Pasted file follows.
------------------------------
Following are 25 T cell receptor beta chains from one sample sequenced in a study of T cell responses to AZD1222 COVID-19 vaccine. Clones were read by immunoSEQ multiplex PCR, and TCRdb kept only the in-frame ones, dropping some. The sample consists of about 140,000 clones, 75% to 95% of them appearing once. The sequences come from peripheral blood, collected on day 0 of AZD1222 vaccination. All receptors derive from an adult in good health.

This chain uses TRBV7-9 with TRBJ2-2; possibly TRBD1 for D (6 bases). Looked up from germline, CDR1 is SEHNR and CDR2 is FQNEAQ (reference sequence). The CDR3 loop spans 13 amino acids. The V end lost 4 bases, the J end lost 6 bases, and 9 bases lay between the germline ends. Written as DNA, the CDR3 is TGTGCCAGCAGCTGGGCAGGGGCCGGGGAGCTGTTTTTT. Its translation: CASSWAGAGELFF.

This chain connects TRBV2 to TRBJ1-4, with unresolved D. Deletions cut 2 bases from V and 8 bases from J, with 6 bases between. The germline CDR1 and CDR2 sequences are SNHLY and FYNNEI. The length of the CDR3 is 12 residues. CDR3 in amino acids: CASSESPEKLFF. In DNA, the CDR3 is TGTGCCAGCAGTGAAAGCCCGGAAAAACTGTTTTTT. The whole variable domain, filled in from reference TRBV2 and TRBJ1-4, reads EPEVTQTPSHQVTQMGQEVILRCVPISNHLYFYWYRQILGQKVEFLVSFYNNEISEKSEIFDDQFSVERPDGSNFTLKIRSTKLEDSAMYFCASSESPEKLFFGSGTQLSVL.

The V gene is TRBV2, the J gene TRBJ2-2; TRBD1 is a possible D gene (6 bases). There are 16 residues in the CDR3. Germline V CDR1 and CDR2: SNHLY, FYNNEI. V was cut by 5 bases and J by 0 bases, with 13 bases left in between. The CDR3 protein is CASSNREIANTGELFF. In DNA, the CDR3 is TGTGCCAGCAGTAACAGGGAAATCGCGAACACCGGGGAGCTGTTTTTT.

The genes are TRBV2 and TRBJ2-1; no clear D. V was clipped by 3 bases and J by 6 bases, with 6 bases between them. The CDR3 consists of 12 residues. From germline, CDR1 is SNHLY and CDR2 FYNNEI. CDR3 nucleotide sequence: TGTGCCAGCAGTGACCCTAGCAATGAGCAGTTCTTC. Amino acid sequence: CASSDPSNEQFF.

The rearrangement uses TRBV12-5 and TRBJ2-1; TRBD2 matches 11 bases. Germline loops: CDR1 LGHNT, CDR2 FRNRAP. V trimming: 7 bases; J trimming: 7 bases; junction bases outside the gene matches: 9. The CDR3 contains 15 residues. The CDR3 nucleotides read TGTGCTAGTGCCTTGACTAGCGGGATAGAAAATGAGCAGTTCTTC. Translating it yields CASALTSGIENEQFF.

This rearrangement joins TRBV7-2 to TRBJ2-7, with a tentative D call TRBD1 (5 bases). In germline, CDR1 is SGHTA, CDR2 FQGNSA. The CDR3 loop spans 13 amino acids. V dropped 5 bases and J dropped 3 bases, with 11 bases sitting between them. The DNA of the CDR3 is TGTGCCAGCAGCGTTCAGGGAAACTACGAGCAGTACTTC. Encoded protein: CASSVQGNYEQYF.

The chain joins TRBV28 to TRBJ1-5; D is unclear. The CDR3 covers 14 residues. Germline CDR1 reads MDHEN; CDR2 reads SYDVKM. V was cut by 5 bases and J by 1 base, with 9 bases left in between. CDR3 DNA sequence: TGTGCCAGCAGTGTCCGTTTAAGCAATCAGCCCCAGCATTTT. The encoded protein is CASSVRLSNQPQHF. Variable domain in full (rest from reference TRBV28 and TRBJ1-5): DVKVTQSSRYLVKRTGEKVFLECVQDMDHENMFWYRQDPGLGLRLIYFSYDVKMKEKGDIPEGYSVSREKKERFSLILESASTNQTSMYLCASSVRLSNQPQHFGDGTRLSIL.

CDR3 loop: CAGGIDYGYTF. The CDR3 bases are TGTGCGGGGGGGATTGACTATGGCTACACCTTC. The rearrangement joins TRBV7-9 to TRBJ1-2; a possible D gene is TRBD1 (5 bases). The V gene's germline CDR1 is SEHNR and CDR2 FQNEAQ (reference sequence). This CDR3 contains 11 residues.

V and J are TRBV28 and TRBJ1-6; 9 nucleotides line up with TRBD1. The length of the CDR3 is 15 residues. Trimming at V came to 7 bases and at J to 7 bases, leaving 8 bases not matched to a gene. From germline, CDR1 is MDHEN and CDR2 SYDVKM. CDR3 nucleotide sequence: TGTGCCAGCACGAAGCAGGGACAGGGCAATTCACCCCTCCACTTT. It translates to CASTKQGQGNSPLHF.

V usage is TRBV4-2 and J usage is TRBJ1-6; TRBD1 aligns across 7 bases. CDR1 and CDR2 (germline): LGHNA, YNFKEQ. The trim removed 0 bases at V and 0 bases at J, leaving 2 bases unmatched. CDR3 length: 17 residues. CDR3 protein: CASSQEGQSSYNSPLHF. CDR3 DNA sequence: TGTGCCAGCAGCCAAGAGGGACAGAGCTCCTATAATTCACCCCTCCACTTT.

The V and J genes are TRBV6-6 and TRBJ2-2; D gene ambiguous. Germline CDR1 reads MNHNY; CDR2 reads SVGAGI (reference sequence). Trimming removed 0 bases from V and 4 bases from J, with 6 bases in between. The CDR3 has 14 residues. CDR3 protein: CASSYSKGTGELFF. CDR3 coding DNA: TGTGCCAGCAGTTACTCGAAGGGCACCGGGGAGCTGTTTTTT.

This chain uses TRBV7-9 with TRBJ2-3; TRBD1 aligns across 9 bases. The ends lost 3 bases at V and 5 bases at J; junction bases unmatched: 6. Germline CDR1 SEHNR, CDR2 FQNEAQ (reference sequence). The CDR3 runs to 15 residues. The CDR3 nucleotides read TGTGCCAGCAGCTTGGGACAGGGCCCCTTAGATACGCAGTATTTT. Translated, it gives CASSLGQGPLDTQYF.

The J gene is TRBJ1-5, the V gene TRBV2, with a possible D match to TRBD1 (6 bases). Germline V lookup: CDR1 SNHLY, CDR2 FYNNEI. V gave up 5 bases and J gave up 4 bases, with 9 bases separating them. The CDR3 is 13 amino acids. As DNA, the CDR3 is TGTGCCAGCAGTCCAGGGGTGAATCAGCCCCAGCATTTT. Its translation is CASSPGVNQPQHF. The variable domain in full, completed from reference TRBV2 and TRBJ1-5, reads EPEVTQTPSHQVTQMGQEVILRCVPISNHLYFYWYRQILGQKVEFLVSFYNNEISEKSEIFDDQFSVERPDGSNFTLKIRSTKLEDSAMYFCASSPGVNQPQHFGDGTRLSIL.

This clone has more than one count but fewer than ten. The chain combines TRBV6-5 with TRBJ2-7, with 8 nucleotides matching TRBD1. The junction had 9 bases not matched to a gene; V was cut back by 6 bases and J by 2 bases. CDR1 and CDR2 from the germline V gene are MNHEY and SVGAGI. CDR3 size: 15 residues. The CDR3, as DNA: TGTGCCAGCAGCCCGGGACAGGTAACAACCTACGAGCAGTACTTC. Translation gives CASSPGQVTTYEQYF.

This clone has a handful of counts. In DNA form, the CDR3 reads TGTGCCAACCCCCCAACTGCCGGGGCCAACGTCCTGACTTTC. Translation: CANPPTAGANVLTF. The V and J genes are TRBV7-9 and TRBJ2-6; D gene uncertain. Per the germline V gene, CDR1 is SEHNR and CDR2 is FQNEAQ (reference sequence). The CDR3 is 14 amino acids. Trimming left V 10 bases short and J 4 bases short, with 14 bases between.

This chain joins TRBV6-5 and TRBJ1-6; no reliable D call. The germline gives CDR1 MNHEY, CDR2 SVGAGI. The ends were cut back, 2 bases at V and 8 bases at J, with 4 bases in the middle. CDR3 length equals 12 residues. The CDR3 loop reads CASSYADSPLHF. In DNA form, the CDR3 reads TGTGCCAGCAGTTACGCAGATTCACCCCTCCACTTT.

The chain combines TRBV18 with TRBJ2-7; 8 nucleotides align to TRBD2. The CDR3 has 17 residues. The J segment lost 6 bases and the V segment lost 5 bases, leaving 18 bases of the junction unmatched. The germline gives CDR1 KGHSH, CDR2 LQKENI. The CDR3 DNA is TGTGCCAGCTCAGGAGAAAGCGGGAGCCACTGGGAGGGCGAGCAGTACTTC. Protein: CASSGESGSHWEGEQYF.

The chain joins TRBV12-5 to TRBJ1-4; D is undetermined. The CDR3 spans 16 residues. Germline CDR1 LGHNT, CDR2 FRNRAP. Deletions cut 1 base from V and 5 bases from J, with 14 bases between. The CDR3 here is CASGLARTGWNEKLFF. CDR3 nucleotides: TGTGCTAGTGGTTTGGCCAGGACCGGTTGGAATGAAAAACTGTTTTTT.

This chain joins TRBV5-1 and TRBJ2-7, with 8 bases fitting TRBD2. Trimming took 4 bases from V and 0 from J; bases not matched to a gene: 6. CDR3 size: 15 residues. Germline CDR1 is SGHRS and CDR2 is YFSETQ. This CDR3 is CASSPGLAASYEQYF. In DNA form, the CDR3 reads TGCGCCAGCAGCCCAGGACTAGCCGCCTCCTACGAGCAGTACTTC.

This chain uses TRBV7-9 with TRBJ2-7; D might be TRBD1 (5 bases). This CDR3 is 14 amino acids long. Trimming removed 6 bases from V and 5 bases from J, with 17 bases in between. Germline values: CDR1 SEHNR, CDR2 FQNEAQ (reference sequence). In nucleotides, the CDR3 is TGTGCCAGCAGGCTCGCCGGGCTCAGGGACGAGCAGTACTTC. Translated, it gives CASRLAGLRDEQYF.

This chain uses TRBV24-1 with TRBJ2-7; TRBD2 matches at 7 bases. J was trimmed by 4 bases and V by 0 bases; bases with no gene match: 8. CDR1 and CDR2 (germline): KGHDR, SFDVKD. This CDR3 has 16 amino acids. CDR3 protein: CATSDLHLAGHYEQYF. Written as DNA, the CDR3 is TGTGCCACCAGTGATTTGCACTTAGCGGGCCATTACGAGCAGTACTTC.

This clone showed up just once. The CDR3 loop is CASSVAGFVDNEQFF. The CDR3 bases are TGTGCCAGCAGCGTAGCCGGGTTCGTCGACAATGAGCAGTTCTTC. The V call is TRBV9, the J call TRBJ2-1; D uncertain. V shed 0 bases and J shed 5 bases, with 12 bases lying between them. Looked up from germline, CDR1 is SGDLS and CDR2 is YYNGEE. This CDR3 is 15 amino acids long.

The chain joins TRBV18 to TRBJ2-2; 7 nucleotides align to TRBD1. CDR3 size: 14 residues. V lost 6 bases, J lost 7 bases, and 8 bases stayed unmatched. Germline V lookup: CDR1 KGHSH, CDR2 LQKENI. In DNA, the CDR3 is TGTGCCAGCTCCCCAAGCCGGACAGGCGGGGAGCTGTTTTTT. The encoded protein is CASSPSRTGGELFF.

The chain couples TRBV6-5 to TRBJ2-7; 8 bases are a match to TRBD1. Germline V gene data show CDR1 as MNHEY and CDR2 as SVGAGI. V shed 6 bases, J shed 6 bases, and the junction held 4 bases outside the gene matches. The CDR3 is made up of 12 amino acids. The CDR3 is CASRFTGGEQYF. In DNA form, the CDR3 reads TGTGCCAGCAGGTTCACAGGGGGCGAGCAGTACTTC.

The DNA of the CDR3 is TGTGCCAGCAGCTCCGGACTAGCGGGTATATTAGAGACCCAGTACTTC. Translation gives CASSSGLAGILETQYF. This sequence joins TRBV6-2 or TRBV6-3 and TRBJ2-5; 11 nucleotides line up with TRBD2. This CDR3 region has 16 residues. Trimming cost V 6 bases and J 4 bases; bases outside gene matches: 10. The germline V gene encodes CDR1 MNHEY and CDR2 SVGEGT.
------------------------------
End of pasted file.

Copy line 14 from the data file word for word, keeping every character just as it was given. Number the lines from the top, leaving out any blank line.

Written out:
The J gene is TRBJ1-5, the V gene TRBV2, with a possible D match to TRBD1 (6 bases). Germline V lookup: CDR1 SNHLY, CDR2 FYNNEI. V gave up 5 bases and J gave up 4 bases, with 9 bases separating them. The CDR3 is 13 amino acids. As DNA, the CDR3 is TGTGCCAGCAGTCCAGGGGTGAATCAGCCCCAGCATTTT. Its translation is CASSPGVNQPQHF. The variable domain in full, completed from reference TRBV2 and TRBJ1-5, reads EPEVTQTPSHQVTQMGQEVILRCVPISNHLYFYWYRQILGQKVEFLVSFYNNEISEKSEIFDDQFSVERPDGSNFTLKIRSTKLEDSAMYFCASSPGVNQPQHFGDGTRLSIL.